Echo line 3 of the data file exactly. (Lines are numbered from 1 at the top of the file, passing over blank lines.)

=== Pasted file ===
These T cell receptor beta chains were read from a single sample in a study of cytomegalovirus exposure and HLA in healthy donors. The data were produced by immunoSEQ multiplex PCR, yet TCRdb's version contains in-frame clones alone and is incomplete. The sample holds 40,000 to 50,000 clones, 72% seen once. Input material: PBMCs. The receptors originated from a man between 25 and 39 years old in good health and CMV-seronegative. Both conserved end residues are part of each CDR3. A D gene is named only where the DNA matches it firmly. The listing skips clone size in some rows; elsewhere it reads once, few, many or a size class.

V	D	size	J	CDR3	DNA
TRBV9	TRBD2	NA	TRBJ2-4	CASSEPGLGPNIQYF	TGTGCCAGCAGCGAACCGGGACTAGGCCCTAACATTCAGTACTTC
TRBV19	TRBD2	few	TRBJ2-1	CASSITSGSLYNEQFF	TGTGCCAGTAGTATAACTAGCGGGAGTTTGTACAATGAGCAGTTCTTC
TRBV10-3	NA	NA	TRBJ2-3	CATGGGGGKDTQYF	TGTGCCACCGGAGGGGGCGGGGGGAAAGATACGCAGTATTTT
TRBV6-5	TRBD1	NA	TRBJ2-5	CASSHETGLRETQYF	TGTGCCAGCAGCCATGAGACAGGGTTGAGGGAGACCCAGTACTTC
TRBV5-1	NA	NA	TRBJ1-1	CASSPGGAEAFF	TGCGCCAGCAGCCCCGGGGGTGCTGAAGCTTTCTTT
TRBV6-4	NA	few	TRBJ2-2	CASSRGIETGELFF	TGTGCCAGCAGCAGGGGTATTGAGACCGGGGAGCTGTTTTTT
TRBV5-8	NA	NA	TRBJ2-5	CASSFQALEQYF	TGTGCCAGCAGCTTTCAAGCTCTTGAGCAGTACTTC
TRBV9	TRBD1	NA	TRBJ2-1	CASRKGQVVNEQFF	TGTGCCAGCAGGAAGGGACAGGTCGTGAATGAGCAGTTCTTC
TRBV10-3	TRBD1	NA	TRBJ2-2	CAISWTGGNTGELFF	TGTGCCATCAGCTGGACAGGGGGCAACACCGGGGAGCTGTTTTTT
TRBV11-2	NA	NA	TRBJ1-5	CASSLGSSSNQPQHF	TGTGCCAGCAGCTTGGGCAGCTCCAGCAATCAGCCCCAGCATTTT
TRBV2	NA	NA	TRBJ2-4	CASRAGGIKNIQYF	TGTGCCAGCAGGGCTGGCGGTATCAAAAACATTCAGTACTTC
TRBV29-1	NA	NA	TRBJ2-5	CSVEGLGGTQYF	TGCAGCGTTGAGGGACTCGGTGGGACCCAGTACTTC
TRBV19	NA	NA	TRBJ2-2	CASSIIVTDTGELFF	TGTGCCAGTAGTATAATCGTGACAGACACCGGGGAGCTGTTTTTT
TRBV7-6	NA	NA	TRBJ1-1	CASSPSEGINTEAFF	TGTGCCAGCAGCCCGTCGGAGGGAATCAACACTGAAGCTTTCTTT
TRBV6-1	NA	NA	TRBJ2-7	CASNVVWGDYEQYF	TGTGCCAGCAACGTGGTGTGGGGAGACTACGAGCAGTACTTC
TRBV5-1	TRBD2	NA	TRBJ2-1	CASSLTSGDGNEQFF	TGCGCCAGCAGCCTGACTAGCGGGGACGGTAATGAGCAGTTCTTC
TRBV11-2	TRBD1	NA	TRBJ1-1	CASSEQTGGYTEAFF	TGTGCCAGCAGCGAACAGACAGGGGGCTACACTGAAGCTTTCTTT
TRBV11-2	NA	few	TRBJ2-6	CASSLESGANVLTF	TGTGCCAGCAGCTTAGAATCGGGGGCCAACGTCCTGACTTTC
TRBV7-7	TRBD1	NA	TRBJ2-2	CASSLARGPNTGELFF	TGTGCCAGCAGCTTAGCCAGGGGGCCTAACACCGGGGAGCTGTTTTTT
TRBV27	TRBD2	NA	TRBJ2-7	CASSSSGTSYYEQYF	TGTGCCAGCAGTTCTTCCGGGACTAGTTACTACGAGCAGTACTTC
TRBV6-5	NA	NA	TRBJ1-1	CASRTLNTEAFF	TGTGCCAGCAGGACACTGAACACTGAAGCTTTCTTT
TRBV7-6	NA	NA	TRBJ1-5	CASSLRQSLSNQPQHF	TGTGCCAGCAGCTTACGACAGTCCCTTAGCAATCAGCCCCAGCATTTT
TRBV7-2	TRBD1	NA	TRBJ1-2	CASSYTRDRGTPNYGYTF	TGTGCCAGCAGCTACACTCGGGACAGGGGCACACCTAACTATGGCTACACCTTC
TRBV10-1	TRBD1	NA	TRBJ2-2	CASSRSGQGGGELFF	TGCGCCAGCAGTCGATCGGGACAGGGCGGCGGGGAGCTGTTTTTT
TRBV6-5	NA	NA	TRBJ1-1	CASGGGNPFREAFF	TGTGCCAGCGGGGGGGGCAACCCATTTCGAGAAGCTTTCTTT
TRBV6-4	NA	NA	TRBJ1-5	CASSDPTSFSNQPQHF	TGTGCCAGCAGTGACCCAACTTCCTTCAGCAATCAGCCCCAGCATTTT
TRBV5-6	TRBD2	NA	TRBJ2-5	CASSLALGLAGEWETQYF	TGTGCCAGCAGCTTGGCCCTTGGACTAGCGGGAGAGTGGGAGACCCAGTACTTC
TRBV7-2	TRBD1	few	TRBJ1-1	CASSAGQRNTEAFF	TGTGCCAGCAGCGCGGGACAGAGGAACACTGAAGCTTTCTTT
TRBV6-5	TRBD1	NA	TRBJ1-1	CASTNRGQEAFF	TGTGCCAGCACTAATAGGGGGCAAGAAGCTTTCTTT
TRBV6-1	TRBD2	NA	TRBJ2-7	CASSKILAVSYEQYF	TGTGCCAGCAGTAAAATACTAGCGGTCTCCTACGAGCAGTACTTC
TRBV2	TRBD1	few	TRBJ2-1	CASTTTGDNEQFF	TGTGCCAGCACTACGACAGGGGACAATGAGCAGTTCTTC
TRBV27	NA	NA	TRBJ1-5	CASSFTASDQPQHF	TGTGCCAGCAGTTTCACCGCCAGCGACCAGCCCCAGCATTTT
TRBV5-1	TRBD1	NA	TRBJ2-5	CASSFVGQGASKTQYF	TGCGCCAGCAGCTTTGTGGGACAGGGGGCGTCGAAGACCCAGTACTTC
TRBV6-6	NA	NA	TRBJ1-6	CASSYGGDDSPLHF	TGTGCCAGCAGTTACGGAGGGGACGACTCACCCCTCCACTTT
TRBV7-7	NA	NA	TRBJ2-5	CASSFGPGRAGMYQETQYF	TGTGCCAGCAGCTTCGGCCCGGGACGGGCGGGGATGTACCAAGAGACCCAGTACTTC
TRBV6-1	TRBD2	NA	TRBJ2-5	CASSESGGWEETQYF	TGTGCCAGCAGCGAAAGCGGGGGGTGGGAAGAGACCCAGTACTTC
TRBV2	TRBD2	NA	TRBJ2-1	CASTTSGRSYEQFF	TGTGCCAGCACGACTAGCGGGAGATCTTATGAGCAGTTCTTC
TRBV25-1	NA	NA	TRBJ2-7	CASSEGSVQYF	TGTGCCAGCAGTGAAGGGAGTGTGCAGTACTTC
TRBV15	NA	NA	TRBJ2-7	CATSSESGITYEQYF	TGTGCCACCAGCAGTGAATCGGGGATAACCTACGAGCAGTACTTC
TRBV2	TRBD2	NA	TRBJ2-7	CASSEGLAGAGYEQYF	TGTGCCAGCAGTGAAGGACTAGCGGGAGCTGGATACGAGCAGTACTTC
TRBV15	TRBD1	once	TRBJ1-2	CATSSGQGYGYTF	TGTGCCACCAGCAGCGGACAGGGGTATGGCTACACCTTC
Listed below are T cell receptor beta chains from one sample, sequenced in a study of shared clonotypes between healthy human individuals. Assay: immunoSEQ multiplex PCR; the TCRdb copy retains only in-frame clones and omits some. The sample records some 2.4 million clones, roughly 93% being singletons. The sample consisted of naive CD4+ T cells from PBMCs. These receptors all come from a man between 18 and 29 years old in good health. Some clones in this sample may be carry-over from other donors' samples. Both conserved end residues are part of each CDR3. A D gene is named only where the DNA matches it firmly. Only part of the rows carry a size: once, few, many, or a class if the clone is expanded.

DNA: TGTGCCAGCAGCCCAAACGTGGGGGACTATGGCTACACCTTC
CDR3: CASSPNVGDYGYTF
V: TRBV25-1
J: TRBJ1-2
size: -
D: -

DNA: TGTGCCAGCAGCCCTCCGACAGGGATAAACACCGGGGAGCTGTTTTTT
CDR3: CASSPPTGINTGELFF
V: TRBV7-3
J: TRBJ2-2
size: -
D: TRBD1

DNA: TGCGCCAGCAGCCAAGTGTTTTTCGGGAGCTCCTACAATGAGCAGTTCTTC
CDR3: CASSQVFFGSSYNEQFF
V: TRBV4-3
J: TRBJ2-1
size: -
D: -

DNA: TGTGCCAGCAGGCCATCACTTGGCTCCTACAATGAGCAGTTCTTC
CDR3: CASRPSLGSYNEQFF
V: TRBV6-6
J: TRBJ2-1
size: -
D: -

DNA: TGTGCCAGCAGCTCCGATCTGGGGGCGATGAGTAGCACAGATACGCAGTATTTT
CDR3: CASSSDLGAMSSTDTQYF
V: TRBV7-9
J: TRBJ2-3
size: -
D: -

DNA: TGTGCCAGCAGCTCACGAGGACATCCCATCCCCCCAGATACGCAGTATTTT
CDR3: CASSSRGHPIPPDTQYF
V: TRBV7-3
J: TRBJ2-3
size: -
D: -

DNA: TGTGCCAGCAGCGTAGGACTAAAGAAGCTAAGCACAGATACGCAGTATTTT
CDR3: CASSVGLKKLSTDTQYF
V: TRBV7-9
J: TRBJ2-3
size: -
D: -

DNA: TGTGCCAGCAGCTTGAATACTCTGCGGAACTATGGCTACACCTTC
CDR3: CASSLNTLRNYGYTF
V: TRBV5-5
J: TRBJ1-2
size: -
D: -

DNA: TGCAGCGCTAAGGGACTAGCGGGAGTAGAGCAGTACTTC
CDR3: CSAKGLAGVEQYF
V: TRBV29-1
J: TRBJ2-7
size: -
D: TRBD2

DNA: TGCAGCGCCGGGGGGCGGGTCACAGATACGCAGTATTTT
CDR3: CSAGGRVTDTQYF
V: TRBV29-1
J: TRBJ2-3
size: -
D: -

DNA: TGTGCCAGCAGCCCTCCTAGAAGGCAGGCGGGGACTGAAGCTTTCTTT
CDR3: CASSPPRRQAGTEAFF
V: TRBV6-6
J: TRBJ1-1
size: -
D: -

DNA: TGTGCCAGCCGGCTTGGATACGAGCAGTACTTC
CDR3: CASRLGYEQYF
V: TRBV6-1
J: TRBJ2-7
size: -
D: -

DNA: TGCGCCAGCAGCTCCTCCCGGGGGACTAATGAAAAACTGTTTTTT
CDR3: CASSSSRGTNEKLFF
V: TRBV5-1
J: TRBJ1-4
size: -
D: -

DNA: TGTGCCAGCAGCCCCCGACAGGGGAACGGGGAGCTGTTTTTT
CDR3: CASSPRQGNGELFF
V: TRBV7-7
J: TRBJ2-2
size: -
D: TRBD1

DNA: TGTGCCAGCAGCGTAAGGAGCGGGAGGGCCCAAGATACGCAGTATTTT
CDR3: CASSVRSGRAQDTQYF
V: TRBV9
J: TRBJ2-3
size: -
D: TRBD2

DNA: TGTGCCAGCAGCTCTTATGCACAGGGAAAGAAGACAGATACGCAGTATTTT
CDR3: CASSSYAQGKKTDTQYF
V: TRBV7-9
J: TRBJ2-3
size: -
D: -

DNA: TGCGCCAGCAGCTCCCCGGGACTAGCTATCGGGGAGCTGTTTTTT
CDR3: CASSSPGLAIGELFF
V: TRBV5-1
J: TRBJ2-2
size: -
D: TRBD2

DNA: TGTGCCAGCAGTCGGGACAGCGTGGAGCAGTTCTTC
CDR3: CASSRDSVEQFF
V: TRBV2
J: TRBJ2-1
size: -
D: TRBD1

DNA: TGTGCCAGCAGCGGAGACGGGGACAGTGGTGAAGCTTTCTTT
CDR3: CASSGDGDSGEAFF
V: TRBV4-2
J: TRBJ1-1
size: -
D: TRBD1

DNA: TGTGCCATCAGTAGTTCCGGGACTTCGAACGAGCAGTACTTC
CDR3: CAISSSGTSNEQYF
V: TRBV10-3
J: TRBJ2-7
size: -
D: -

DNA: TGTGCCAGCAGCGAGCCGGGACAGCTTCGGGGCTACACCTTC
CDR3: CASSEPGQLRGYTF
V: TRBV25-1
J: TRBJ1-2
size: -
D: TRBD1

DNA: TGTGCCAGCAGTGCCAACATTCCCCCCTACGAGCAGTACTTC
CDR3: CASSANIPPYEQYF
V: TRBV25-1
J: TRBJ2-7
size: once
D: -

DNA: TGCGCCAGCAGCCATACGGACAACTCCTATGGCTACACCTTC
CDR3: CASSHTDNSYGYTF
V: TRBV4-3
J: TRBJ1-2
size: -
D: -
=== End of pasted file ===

TRBV9	TRBD2	NA	TRBJ2-4	CASSEPGLGPNIQYF	TGTGCCAGCAGCGAACCGGGACTAGGCCCTAACATTCAGTACTTC